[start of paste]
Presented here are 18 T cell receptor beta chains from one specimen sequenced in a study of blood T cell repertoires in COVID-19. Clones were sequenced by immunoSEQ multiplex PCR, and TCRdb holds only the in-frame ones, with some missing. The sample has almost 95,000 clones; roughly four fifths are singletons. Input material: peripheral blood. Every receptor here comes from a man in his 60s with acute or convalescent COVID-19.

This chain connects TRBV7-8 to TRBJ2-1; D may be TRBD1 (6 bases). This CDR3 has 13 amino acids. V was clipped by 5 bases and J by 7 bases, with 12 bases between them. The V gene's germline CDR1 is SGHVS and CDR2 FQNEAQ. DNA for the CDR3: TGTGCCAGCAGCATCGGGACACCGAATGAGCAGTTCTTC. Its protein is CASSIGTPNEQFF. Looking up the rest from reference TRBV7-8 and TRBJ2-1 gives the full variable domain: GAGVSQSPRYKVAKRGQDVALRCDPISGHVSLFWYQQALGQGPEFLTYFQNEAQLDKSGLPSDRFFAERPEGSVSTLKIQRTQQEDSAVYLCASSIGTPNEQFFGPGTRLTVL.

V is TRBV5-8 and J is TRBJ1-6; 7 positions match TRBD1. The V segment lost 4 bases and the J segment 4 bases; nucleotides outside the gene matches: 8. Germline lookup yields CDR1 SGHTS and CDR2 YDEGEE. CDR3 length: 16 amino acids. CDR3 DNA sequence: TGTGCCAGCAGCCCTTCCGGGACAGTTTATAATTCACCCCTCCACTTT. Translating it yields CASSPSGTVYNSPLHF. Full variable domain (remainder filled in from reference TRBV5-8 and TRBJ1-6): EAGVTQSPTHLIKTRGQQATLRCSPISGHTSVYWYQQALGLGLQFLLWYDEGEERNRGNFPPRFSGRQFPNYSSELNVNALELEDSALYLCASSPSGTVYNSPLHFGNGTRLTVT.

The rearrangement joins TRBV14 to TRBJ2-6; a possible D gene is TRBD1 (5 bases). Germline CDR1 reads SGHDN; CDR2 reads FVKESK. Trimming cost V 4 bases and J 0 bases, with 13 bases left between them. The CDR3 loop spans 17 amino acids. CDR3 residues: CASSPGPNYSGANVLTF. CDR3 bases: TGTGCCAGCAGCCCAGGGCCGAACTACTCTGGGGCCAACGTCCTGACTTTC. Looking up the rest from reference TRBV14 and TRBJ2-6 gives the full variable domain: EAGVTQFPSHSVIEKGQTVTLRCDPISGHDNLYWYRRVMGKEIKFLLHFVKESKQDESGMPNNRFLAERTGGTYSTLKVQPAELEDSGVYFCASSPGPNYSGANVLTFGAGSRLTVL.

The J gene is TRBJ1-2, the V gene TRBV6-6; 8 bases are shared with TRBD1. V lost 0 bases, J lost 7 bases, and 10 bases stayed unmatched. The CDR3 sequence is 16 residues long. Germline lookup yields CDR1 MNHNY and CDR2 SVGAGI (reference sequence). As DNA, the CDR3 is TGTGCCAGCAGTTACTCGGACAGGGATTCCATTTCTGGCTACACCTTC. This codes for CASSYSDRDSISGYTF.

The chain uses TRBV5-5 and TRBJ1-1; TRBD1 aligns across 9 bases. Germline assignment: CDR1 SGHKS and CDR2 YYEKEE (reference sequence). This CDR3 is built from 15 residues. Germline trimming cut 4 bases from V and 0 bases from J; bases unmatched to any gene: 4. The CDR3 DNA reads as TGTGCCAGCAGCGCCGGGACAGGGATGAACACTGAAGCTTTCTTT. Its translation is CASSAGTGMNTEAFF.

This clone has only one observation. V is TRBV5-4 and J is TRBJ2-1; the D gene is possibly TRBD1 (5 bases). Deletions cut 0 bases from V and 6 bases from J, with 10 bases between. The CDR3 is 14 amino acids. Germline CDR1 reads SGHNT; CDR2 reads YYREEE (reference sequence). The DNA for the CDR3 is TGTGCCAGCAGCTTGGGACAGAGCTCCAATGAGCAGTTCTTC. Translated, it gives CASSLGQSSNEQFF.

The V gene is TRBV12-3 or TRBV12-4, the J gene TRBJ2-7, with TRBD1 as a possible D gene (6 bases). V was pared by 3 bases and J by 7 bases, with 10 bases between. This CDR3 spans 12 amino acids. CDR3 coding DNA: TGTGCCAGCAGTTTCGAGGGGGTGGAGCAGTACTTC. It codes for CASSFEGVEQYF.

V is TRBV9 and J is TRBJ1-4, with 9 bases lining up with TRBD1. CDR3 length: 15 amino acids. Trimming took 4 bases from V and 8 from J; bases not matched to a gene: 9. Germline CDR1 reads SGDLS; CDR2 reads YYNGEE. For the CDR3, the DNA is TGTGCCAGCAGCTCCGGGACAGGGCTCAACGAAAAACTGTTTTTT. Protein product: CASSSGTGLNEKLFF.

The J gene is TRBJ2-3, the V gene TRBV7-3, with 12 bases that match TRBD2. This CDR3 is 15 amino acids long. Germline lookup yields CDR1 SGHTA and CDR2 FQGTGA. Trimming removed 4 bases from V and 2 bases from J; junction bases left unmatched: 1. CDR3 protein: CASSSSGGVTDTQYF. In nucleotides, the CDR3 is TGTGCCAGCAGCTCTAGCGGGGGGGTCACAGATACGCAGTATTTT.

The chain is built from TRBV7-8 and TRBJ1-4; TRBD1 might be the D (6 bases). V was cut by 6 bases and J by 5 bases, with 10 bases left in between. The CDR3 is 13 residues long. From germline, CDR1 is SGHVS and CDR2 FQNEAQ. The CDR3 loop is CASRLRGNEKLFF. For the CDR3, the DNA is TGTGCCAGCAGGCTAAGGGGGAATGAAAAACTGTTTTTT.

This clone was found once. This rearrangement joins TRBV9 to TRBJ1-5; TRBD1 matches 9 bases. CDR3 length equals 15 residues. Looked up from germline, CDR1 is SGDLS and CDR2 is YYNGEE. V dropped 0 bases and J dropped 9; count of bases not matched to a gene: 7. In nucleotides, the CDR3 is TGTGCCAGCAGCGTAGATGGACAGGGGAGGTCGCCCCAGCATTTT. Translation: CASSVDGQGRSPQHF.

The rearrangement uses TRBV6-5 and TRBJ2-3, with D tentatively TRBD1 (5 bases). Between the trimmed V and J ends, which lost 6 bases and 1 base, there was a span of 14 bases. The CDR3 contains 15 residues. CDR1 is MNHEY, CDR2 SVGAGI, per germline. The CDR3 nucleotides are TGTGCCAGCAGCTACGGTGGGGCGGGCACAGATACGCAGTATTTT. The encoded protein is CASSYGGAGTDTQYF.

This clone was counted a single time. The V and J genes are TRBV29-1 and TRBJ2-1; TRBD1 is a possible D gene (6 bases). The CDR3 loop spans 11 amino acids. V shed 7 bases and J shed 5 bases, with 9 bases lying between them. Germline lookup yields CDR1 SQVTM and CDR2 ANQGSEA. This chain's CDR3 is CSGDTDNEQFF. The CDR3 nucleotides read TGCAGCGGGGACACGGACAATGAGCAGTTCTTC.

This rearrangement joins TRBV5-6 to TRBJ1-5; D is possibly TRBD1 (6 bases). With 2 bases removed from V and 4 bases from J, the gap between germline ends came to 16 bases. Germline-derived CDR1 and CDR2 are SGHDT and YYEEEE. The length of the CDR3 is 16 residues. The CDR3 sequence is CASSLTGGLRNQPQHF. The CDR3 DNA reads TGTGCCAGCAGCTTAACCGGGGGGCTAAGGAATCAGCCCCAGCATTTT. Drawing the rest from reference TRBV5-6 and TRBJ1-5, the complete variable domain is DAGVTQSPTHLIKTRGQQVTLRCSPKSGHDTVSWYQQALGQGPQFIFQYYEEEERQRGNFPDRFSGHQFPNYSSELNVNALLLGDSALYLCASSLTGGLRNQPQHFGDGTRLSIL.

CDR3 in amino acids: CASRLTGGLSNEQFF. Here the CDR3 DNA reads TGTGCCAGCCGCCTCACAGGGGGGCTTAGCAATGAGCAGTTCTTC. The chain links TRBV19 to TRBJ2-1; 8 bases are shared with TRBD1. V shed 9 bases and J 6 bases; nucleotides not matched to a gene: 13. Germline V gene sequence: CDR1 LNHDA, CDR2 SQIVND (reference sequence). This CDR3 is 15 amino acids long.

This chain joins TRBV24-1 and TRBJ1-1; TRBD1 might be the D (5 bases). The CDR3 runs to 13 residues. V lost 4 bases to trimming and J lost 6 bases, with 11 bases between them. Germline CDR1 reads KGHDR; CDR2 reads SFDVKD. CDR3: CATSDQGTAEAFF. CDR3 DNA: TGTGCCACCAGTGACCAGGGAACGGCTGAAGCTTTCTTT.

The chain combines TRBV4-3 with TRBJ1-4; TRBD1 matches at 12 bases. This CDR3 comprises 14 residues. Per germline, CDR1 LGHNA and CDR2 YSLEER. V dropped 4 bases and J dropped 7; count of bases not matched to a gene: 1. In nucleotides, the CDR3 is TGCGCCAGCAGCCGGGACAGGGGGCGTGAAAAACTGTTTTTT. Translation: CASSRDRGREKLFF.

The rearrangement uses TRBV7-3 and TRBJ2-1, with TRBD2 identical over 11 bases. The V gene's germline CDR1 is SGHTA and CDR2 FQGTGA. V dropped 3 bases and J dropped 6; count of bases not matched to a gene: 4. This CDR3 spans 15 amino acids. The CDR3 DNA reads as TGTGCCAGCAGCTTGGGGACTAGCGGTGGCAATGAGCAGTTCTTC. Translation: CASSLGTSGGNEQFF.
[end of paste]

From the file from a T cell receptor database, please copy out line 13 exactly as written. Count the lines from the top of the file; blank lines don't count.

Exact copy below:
The rearrangement uses TRBV6-5 and TRBJ2-3, with D tentatively TRBD1 (5 bases). Between the trimmed V and J ends, which lost 6 bases and 1 base, there was a span of 14 bases. The CDR3 contains 15 residues. CDR1 is MNHEY, CDR2 SVGAGI, per germline. The CDR3 nucleotides are TGTGCCAGCAGCTACGGTGGGGCGGGCACAGATACGCAGTATTTT. The encoded protein is CASSYGGAGTDTQYF.